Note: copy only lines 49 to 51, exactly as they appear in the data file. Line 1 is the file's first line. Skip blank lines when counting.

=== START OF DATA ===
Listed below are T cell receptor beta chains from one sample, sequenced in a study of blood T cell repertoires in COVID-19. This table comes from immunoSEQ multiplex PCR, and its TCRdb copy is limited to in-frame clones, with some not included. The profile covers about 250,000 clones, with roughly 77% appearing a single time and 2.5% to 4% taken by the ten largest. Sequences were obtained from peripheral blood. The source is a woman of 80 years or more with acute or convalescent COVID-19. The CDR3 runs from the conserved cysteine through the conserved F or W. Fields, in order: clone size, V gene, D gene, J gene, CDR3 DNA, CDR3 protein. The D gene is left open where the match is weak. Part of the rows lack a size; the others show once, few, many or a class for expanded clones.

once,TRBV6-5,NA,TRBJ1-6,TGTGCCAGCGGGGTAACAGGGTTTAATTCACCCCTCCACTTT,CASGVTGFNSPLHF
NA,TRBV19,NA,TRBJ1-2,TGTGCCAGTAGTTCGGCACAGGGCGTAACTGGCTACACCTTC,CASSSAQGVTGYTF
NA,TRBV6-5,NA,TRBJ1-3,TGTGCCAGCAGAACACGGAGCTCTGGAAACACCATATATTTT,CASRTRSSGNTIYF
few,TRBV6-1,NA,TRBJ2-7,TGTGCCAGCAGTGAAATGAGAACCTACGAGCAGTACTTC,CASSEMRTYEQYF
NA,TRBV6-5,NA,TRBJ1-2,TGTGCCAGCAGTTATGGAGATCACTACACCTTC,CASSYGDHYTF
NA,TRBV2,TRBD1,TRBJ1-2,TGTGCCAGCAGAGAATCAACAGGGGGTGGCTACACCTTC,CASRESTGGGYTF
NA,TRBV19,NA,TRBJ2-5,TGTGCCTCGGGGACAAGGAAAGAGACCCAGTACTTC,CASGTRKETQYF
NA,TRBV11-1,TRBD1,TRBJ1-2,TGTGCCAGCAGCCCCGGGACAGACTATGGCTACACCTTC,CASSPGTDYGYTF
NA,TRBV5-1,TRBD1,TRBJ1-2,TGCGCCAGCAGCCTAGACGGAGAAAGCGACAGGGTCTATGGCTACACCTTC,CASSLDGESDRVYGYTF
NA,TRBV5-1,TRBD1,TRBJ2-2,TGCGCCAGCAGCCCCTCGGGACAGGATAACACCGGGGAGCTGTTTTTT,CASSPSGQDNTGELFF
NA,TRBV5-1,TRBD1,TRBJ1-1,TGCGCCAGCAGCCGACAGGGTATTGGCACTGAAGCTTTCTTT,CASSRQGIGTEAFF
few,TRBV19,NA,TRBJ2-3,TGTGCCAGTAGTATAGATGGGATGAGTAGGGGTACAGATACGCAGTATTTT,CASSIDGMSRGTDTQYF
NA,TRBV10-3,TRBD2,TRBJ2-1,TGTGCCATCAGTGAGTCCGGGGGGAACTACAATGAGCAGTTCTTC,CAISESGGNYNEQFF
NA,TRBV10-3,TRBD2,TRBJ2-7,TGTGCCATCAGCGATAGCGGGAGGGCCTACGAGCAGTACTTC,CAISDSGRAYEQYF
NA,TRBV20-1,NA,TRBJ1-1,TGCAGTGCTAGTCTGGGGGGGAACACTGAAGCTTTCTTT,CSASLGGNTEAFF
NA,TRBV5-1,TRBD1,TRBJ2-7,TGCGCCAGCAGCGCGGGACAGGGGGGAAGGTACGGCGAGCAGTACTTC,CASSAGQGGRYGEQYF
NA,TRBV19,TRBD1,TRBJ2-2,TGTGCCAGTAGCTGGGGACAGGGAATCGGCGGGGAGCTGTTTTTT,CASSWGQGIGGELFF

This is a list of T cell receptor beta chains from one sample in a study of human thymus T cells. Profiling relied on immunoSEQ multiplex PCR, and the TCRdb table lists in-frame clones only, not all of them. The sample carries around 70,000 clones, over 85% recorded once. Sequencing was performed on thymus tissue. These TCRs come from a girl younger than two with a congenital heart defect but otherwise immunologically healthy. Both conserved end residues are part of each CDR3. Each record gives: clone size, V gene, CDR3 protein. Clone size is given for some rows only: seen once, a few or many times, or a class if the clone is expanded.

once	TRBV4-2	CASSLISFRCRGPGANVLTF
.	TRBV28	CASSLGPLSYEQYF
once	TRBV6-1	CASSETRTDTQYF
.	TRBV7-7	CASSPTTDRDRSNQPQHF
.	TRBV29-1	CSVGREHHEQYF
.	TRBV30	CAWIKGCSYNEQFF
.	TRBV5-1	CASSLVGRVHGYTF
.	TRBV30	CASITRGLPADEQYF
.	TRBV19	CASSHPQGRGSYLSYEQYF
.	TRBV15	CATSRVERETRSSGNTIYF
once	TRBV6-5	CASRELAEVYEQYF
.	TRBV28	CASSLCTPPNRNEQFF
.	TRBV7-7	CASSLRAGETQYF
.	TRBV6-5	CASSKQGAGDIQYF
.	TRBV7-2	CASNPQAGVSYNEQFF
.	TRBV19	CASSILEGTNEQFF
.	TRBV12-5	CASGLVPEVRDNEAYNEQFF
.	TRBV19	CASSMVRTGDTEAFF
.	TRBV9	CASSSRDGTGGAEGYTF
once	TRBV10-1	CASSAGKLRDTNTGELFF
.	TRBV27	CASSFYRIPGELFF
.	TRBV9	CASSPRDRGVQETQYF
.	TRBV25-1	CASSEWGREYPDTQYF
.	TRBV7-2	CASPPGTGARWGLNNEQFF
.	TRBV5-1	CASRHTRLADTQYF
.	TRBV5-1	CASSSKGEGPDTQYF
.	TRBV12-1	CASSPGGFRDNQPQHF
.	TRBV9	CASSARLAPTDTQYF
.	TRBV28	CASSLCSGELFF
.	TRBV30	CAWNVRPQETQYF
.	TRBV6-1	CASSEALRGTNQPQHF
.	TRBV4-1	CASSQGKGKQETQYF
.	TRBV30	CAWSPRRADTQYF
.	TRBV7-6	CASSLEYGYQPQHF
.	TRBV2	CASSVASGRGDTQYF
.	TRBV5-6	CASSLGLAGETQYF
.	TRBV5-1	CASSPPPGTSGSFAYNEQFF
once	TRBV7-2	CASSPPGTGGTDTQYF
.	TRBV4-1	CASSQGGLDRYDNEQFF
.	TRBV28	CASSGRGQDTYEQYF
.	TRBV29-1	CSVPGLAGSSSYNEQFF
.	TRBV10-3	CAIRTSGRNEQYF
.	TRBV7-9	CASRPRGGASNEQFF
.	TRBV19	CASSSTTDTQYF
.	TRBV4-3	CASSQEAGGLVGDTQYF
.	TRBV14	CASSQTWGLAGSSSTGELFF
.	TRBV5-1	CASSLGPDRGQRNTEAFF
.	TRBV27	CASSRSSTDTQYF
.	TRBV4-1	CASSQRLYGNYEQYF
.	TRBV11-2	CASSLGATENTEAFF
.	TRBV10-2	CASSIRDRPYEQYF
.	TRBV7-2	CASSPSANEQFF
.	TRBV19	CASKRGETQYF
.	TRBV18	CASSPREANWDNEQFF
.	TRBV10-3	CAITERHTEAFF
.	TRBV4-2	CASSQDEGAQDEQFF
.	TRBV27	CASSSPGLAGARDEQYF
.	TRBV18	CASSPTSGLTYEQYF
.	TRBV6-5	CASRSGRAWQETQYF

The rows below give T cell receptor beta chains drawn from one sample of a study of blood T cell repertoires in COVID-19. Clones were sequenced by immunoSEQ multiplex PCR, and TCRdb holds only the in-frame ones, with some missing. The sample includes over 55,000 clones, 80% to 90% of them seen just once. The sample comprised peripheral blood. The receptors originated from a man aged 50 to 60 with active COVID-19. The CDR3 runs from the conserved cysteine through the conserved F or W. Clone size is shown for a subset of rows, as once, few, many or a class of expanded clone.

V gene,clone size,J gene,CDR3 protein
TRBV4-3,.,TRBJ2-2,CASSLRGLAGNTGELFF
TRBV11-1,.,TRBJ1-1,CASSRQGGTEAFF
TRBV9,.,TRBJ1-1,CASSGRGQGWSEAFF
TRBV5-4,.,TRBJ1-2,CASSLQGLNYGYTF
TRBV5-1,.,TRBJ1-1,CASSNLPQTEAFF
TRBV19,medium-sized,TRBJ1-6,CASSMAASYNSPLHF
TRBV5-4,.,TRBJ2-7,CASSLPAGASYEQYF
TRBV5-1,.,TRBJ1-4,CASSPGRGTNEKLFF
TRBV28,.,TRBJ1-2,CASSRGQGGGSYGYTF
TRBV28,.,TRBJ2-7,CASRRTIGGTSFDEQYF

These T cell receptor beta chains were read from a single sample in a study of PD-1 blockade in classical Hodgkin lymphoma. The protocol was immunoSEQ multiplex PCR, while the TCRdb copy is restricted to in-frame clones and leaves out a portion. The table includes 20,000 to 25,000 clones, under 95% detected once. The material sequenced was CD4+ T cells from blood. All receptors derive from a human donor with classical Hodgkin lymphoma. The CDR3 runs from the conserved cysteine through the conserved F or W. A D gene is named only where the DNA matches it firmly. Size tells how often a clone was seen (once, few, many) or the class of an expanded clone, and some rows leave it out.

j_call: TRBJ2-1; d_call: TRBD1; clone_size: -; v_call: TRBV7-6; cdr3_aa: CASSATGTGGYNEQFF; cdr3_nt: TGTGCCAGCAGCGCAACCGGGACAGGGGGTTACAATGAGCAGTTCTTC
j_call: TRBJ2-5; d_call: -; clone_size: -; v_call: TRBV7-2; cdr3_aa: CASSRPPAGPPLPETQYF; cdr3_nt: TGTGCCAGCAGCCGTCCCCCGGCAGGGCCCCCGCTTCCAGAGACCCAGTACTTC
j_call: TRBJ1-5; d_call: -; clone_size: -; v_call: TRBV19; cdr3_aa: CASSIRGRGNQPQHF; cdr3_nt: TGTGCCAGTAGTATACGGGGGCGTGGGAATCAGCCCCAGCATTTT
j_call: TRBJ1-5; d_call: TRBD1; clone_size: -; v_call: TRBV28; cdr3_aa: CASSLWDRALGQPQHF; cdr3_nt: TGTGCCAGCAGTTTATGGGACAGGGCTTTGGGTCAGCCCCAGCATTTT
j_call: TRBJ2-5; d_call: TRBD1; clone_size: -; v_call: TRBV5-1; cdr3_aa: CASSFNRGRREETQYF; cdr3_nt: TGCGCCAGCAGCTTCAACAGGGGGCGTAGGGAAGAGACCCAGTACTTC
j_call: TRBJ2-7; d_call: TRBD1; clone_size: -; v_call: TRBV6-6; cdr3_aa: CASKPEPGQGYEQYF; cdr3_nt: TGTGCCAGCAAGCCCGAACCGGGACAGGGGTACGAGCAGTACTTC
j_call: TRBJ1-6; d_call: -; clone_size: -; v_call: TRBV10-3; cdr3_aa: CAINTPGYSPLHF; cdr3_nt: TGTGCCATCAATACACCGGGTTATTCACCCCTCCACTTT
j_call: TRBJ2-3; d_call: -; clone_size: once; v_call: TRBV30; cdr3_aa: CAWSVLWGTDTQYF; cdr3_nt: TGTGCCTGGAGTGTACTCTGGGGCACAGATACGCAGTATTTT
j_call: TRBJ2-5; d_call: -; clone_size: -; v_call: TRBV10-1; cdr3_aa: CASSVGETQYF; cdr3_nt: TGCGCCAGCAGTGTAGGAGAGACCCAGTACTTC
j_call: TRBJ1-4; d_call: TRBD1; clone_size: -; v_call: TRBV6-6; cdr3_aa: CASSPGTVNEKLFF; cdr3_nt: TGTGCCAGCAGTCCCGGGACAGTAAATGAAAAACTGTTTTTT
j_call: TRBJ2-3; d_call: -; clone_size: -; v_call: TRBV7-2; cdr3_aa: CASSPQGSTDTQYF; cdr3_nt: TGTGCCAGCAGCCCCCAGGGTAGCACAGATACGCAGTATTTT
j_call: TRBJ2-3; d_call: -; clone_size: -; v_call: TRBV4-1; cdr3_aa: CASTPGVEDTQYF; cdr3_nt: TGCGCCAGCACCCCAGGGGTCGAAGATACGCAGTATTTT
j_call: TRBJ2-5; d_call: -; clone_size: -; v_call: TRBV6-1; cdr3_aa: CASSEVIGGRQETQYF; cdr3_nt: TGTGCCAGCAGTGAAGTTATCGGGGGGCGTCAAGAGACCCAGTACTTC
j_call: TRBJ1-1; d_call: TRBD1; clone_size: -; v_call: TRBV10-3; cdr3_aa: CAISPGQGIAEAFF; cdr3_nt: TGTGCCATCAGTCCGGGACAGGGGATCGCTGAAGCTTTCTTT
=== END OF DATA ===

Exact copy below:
.	TRBV30	CAWNVRPQETQYF
.	TRBV6-1	CASSEALRGTNQPQHF
.	TRBV4-1	CASSQGKGKQETQYF